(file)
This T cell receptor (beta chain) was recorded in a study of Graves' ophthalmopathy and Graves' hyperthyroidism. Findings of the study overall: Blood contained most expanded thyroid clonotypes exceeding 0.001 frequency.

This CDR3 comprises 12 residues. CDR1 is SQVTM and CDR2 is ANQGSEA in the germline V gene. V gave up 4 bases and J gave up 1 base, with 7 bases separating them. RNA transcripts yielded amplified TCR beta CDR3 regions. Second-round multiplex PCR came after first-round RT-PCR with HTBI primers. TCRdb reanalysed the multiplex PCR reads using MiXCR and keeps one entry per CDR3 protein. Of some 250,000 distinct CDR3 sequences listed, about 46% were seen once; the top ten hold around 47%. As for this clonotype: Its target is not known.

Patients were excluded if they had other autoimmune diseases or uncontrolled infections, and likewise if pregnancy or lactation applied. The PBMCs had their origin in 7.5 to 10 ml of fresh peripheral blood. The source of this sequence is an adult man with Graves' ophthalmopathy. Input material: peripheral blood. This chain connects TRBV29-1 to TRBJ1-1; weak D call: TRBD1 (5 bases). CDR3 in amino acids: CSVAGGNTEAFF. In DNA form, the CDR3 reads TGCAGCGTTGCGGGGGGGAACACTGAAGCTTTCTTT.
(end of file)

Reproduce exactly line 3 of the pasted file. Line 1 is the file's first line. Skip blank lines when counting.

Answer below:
Patients were excluded if they had other autoimmune diseases or uncontrolled infections, and likewise if pregnancy or lactation applied. The PBMCs had their origin in 7.5 to 10 ml of fresh peripheral blood. The source of this sequence is an adult man with Graves' ophthalmopathy. Input material: peripheral blood. This chain connects TRBV29-1 to TRBJ1-1; weak D call: TRBD1 (5 bases). CDR3 in amino acids: CSVAGGNTEAFF. In DNA form, the CDR3 reads TGCAGCGTTGCGGGGGGGAACACTGAAGCTTTCTTT.